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Laura Marling - I Speak Because I Can

Laura Marling, I Speak Because I Can

Review by Jack Foley

IndieLondon Rating: 4 out of 5

LAURA Marling was Mercury nominated for her debut LP, 2008’s excellent Alas, I Cannot Swim. If anything, its successor I Speak Because I Can is even better and destined to land her even more plaudits.

A confident collection of folksy songs that showcase a lyrical and vocal talent who is wise beyound her 20 years, it’s a thought-provoking LP that’s honest, articulate and often beautifully composed.

In putting the 10 songs together, Marling chose Ethan Johns to produce, as she credits many of his earlier records (among them Ray LaMontagne, Kings of Leon, Emmylou Harris, Sarabeth Tucek) with kindling her interest in music, and had long admired his way of working (particularly his use of reels and his quiet, traditional methods of production).

She subsequently credits him with giving her the space to find her own identity, thereby allowing her to reveal a new maturity that’s evidenced in a harder, more world-wearied vocal style and maturer issues.

Yet for all its American instrumentation, its shades of Crosby Stills and Nash, Joni Mitchell, Neil Young, Leonard Cohen, and – of course – its American producer, the songs are tales deeply rooted in England – Marling’s home.

Few songs demonstrate that more than Goodbye England (Covered in Snow), which paints vivid pictures of snow-capped landscapes, while reflecting on her steadfastly independent spirit via lyrics such as “I tried to be a girl who likes to be used, I’m too good for that, there’s a mind under this hat”.

As with the songs on Alas I Cannot Swim, songs that start deceptively simple, often blossom into intricately layered slices of songwriting that incorporate a wealth of instrumentation (particularly on some of the later tracks).

But there’s also several moments when the album yields a more immediate impact. Former single and album opener, Devil’s Spoke, for instance, is a rousing entry point that firmly underlines the growing confidence in her songwriting and ability.

Admittedly, it’s 40 seconds before the sombre piano chord gives rise to some rapid, Mumford & Sons-style acoustic strumming… but once the track gets going, it finds Marling channelling the quality of Beth Orton (vocally) and those Mumford boys thanks to the banjo weaving its way furiously in and out, like some blues-rock footstomper. It immediately grabs your attention.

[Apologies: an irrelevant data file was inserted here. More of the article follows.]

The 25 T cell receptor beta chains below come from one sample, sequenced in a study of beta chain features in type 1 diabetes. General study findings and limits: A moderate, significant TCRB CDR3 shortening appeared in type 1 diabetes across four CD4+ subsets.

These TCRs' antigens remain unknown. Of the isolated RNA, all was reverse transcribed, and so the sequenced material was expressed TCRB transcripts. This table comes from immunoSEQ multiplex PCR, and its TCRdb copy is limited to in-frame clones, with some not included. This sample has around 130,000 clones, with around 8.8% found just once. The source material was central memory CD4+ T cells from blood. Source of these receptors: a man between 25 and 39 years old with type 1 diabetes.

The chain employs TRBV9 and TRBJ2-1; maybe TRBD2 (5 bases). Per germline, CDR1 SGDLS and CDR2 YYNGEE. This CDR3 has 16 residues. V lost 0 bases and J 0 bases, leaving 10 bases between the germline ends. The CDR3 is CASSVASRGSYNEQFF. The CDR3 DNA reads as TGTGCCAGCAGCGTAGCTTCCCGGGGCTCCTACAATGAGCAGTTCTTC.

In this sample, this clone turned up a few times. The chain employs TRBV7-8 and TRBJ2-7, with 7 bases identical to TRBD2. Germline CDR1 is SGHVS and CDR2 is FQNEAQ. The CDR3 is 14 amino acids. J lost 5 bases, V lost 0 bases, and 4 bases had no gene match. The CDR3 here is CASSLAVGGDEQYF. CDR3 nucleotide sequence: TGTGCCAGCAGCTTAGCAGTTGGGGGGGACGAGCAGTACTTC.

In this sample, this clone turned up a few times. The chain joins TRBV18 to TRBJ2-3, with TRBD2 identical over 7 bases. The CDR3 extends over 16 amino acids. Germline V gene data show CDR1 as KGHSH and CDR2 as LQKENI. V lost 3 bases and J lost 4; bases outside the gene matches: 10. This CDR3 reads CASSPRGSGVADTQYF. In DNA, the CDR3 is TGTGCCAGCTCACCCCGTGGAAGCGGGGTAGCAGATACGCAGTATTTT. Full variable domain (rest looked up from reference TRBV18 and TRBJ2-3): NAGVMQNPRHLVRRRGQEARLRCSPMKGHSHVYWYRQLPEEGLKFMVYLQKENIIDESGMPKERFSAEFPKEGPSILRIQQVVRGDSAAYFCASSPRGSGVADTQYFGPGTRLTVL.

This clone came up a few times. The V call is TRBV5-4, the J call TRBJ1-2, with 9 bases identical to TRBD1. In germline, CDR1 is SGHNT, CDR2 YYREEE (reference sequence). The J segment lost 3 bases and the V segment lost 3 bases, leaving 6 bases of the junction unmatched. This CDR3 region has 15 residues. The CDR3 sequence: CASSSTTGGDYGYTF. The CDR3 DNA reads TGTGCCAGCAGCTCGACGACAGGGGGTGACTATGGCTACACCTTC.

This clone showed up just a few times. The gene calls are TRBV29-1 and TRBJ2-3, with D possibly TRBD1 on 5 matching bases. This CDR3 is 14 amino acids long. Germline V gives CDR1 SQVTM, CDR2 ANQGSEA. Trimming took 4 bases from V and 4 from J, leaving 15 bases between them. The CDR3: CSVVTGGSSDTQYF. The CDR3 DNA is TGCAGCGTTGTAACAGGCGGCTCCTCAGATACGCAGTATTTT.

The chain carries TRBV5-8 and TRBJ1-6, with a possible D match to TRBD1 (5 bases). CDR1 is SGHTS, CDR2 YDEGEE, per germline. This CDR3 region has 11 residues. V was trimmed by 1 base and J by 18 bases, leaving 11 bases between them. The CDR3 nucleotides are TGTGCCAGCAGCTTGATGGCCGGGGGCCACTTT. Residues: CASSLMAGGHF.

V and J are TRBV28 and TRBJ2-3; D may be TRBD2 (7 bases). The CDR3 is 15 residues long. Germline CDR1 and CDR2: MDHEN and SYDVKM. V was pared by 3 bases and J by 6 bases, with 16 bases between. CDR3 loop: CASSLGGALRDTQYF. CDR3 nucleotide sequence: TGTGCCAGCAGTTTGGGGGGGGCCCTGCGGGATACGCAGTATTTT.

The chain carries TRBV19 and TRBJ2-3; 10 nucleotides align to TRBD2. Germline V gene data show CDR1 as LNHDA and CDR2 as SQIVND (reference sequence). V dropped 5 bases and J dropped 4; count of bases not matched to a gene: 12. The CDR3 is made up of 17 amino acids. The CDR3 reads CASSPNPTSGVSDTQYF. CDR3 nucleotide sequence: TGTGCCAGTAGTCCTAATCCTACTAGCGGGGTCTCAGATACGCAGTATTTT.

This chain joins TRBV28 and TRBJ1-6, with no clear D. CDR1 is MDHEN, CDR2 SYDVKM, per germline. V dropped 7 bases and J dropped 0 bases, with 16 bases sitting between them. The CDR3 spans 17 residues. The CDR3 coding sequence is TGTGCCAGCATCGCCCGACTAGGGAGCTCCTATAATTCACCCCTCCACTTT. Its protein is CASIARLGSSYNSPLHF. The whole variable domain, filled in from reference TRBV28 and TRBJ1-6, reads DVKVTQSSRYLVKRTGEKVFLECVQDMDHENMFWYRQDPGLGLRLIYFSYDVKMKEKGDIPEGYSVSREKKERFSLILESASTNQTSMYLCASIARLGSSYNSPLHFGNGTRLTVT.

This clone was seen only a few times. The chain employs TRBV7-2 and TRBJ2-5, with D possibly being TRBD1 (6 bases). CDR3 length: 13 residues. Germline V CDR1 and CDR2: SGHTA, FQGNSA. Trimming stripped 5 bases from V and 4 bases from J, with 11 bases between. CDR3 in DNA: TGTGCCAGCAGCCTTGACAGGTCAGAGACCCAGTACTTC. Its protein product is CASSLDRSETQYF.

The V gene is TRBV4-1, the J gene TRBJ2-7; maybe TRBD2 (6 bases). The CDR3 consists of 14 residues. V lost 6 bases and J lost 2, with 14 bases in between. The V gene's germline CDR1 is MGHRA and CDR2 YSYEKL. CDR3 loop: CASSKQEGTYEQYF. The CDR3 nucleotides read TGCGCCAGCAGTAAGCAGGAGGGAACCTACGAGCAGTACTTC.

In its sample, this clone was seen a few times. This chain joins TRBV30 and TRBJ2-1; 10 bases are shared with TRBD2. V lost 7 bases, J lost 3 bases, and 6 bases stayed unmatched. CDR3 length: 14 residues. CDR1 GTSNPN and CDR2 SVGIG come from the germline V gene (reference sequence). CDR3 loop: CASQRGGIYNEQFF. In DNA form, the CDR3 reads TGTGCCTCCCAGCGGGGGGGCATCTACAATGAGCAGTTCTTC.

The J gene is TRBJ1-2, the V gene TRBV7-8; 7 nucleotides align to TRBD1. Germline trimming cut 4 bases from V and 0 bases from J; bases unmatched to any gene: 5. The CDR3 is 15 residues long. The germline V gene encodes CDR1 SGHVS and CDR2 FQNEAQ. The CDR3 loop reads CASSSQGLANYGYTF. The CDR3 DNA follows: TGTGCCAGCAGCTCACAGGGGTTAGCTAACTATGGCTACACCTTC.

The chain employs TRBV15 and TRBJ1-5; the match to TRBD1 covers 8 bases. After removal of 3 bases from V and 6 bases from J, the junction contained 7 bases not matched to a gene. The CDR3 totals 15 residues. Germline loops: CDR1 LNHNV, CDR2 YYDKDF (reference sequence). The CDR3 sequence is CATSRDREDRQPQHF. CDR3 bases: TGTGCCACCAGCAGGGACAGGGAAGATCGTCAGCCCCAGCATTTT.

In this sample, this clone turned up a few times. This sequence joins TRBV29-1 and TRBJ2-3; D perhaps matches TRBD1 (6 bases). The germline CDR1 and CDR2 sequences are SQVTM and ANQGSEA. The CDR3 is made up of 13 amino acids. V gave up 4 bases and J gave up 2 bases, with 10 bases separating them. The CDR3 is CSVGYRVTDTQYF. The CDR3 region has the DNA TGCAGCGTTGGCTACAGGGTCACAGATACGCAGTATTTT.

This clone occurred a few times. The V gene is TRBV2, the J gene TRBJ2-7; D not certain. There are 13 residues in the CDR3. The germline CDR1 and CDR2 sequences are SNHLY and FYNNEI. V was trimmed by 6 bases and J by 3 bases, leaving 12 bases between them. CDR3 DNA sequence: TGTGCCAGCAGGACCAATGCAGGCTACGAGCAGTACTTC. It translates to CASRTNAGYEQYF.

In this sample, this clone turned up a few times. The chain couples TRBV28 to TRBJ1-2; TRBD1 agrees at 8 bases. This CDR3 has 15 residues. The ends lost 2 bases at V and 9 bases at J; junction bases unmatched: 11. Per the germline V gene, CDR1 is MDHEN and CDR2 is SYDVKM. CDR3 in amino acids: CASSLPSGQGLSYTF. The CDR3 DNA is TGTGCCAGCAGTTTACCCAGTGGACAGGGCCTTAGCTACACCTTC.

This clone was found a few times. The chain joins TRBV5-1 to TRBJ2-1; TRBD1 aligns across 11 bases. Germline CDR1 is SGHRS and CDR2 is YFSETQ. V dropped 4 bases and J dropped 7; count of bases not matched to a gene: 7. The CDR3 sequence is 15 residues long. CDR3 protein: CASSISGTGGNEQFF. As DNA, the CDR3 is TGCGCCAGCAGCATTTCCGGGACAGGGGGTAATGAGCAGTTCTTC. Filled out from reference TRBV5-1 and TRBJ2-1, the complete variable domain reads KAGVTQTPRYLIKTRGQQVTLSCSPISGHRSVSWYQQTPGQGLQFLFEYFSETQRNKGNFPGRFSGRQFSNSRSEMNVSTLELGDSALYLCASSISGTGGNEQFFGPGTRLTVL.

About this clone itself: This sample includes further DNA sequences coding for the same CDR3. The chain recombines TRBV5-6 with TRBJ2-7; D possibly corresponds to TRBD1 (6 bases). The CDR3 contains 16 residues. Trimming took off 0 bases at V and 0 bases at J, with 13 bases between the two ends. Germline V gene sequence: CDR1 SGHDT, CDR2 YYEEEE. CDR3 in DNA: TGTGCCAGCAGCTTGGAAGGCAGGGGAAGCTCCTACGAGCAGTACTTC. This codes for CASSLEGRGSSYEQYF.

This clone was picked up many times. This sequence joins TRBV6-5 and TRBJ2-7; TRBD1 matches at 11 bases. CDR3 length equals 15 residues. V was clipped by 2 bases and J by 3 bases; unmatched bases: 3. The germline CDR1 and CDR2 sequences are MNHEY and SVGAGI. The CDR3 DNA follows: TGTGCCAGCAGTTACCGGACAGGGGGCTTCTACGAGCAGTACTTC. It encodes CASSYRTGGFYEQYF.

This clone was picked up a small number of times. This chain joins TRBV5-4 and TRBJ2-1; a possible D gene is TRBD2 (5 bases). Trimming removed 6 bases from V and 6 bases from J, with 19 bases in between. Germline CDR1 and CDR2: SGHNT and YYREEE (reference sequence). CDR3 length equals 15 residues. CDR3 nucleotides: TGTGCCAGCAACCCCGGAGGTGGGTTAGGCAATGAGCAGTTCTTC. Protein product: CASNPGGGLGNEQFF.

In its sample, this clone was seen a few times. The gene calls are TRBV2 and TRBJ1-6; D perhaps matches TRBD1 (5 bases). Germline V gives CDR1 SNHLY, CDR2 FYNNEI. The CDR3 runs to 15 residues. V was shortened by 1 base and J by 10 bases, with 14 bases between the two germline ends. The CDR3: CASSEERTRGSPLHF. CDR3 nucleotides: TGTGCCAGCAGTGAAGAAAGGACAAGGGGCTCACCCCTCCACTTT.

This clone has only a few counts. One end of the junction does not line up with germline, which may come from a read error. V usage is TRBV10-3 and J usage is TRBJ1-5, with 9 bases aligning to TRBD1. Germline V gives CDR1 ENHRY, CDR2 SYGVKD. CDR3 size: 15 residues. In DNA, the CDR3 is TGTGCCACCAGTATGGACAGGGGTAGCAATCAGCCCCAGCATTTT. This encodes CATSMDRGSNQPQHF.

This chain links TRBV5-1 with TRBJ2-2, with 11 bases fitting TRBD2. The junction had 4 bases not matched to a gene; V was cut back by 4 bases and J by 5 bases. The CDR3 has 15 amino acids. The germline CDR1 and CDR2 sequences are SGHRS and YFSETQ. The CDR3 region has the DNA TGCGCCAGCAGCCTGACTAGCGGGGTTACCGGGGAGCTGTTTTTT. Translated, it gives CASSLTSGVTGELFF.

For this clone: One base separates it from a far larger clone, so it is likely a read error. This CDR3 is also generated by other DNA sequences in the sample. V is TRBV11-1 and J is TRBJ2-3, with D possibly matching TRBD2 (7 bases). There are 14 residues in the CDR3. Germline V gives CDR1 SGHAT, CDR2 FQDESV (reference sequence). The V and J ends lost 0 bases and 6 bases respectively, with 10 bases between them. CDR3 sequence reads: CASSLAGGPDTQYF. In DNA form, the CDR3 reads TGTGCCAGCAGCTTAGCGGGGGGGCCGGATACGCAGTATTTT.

Made By Maid strips things down to offer a dusky campfire dweller that finds Marling simply accompanied by her acoustic guitar and various telling observations of lost relationships and soul searching, before Rambling Man threatens to repeat the formula, before disarming you completely with its slow layering.

Another highlight, in fact, Rambling Man re-introduces the banjo flourishes and contains elements of both Turin Brakes and Mumford & Sons instrumentally, while offering another heart-on-sleeve moment of lyrical sincerity.

There are some, I might add, who may find the seriousness of Marling’s newfound maturity a little wearying and/or precocious… but that’s to overlook her signicifant talent. There should be more songwriters like her, especially in the mainstream.

Further highlights come from the melancholy Blackberry Stone, which weaves in some genuinely affecting strings, and Alpha Shallows, which opens with some Spanish guitar licks before opening into something altogether more foreboding, courtesy of its emphatic, Eastern-European sounding strumming and vocal humming. It’s a rousing offering that gives way cleverly into the quieter introspection of Goodbye England.

There’s a jolly, country-inspired loopiness to the playful licks of Darkness Descends, which cleverly belies the darker tone of the song, while I Speak Because I Can rounds things off in supremely satisfying fashion with another guitar-backed offering.

It’s testament to Marling’s obvious talent, however, that come the end you’ll be craving more and still suspecting that even better is still to come from her. We can but look forward to both.

Download picks: Devil’s Spoke, Rambling Man, Alpha Shallows, Darkness Descends, Goodbye England (Covered in Snow)

Track listing:

  1. Devil’s Spoke
  2. Made by Maid
  3. Rambling Man
  4. Blackberry Stone
  5. Alpha Shallows
  6. Goodbye England (Covered in Snow)
  7. Hope in the Air
  8. What He Wrote
  9. Darkness Descends
  10. I Speak Because I Can